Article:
Stepping up… The defensive line

25 Comments

As the Irish prepare to shift philosophies back to a 3-4 defense, no position seems better equipped for the change than the defensive line. With Kapron Lewis-Moore, Ian Williams, and Ethan Johnson, the Irish have three returning starters that played significant minutes, and also fit the physical dimensions needed to play in defensive coordinator Bob Diaco’s system. With Lewis-Moore and Johnson in their third year of college football and Williams entering his senior year, all three will have had sufficient developmental time physically to make a difference.

More interestingly, defensive line coach Mike Elston will also have a few more weapons at his disposal than any other position coach. Players like Darius Fleming may not be a perfect fit, but he has a skill-set that could greatly benefit the defense if used properly. The change in system could also help a guy like Kerry Neal, who has yet to reach the potential many believe he has. 

Returning starters doesn’t necessarily correlate with results, and after last season’s disappointing play in the secondary, nobody can be sure what the widespread system change and returning minutes will bring. Let’s take a closer look at who’s moving on, who’s staying put, and more importantly, who’s stepping up.

KEY LOSSES:

The majority of minutes lost by the defensive line come with the departure of defensive end John Ryan. Ryan logged the fifth most minutes of any defensive lineman, so it isn’t a devastating loss by any stretch of the imagination. The St. Ignatius graduate never truly fit into the Irish defensive system, lacking the explosiveness to be an effective 4-3 edge rusher and lacking the mass to play a 3-4 defensive end. Ryan saw the field as a wet-behind-the-ears freshman, logging 36 minutes of playing time and costing himself a much needed redshirt year of development. Morrice Richardson also graduates after playing only eight minutes this season, four years after stepping onto campus as a highly sought-after recruit.

RETURNING STARTERS:

The Irish defense returns more starters than positions. The key will be finding a role for all of them. Inside, the Irish can rely on Ian Williams to anchor the 3-4. Williams has the size and frame necessary to play the nose, and for the Irish front to be better than average, will need Williams to make “the leap” during his final season with the Irish. The future is also now for junior Ethan Johnson. Johnson was an all-everything recruit for Charlie Weis, but has yet to truly be the difference maker colleges all across the country throught he’d become. Johnson never truly fit as an interior defensive lineman, but also lacked the quickness off the edge, so the transition to the 3-4, along with nine months in Paul Longo’s strength program, should have him ready to make good on his potential. Kapron Lewis-Moore also returns for a second season starting at defensive end. KLM surprised people when he went from a redshirt season to the starting lineup, but the previous coaching staff properly identified Lewis-Moore as a guy with a very high ceiling, and he’ll only get better with experience. Darius Fleming also returns as a starter without a position. It’ll be interesting to see what Elston, Diaco and Kelly chose to do with Fleming, who might be the best pure pass-rusher on the team, but also lacks the size of a prototype defensive end or outside linebacker in the new defensive system.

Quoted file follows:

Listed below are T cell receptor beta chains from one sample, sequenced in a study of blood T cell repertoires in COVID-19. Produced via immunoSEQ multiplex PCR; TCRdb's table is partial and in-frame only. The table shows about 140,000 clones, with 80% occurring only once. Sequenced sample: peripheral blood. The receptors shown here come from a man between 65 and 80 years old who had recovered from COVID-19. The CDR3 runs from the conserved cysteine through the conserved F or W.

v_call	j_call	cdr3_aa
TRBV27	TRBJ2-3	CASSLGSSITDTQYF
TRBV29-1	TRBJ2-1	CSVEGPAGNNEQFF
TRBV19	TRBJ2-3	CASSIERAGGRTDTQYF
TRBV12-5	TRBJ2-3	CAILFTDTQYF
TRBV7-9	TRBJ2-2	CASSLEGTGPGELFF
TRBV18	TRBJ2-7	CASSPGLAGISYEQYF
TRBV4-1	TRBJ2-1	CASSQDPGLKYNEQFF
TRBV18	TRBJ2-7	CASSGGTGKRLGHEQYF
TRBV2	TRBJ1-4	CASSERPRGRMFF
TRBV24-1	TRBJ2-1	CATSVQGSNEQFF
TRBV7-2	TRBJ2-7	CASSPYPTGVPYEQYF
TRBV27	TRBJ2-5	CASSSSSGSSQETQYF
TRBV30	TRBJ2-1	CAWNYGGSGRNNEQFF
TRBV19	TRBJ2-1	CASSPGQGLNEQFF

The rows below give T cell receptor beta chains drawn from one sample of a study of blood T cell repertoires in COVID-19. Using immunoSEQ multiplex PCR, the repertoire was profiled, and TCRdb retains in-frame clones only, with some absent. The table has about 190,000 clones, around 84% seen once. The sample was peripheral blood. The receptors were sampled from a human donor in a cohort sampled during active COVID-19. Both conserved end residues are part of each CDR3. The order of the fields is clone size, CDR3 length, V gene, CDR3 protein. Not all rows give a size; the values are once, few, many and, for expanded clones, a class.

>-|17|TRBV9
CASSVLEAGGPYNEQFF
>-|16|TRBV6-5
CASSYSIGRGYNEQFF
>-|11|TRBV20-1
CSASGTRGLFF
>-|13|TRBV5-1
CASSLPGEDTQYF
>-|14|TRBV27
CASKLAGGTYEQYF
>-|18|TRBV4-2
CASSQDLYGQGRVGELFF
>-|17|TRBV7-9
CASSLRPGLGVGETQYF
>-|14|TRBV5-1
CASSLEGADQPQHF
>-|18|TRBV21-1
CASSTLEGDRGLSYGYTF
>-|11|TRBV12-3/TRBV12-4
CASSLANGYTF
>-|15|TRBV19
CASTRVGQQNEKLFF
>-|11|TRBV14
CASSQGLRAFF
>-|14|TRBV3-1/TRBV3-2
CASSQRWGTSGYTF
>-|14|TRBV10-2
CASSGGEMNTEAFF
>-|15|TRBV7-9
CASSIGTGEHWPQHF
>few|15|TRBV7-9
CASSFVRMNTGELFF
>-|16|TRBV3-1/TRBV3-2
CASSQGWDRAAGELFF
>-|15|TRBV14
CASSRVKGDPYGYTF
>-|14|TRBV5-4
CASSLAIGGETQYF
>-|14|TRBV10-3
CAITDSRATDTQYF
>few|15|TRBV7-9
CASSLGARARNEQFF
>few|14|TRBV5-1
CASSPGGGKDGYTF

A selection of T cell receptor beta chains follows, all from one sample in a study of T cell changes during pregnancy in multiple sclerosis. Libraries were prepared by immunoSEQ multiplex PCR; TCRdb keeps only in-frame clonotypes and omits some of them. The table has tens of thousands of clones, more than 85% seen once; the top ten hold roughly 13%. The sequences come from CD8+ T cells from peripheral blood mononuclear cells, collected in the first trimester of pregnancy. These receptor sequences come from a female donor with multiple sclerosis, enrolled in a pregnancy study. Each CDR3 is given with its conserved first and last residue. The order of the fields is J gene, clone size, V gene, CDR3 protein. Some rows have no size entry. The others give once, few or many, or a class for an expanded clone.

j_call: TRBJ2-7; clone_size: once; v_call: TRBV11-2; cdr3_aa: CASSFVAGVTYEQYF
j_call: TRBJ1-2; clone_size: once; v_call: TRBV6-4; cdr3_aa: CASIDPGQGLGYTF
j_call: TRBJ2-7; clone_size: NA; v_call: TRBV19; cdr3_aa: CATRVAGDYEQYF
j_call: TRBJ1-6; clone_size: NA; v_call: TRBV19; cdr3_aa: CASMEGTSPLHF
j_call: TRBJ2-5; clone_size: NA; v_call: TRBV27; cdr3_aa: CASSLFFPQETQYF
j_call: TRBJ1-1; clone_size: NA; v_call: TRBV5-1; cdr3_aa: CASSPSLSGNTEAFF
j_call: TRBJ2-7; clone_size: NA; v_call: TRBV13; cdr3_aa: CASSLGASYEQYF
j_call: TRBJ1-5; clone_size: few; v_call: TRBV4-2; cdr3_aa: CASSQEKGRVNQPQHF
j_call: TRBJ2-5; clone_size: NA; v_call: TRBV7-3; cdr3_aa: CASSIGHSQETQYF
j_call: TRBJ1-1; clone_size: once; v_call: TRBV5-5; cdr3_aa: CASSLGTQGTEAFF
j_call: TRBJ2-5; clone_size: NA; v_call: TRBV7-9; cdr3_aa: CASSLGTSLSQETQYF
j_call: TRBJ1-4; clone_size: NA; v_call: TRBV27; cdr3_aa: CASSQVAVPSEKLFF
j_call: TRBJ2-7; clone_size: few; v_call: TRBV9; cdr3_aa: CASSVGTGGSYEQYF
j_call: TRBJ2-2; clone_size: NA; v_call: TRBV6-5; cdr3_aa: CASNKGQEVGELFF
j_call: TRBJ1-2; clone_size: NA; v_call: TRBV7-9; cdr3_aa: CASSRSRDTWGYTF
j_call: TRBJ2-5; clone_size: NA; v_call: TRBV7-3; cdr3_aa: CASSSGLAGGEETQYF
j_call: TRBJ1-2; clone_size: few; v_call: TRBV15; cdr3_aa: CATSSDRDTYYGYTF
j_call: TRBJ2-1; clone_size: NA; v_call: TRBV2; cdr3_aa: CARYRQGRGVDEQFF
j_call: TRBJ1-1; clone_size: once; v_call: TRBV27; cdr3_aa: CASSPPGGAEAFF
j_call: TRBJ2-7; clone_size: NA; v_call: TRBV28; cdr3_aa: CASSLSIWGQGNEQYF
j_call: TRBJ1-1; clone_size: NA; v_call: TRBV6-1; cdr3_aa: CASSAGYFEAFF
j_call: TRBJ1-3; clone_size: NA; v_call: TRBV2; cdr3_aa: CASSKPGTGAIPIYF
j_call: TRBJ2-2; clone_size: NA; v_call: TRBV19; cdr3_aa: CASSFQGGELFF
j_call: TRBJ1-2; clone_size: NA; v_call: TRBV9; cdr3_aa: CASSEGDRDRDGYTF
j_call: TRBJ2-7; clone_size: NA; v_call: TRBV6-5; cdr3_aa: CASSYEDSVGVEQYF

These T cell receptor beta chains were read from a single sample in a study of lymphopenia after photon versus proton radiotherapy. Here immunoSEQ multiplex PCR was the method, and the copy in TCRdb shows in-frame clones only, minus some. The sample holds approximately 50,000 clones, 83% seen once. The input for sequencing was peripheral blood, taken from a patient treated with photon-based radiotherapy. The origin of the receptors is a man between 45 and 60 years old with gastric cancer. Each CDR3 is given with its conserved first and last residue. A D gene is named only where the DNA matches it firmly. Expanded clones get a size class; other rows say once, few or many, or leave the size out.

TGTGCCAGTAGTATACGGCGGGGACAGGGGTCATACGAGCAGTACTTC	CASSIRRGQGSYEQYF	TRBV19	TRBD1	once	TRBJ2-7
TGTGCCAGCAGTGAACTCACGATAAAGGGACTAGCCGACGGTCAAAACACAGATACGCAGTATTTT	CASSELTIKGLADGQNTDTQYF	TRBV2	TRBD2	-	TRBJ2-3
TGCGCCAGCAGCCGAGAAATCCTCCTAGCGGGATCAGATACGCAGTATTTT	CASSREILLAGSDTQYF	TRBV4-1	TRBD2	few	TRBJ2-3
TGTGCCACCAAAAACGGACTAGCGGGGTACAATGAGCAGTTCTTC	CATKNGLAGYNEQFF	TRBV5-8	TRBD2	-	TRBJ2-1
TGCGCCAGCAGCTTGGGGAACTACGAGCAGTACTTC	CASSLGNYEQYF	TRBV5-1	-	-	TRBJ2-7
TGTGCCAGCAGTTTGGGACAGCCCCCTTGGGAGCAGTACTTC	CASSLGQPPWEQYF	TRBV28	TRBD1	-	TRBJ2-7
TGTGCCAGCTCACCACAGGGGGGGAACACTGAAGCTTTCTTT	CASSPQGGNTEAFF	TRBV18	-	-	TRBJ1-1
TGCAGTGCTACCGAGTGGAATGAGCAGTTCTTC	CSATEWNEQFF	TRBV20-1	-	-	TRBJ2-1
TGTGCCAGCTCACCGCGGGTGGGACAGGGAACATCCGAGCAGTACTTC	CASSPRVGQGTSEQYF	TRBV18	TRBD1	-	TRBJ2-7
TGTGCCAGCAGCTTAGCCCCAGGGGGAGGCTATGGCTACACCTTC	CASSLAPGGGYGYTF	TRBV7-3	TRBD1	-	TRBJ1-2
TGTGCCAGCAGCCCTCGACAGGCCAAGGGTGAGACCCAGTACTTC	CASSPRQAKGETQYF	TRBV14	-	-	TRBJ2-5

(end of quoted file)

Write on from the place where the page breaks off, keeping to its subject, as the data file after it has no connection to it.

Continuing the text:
STEPPING UP:

Competition is going to be steep this fall for the defensive front, as only Ian Williams has truly solidified himself as an unquestionable starter among the returning players. Johnson has little in terms of production on Sean Cwynar, who impressed as an undersized 4-3 defensive tackle with his ability to disrupt. On the other side, the choice between Lewis-Moore or Fleming could all come down to individual game plans. Either way, with the new coaching staff’s offensive philosophy of throwing the time-of-possession battle out the window, the Irish will need to develop depth at every spot along the front-line. Here are a few guys that need to make a move this Spring:

The Entire First String: Yeah, it’s a cop-out, but each one of these guys needs to take things to the next level. Williams needs to play to the potential he showed as a scrappy, underdeveloped freshman. Johnson needs to show everyone why he was the most coveted recruit on the West Coast. He disappeared far too often last season. Lewis-Moore needs to take his impressive physical presence and turn it into some impressive on-field production. Darius Fleming has to prove to the coaching staff that he’s too dangerous of a player to keep off the field.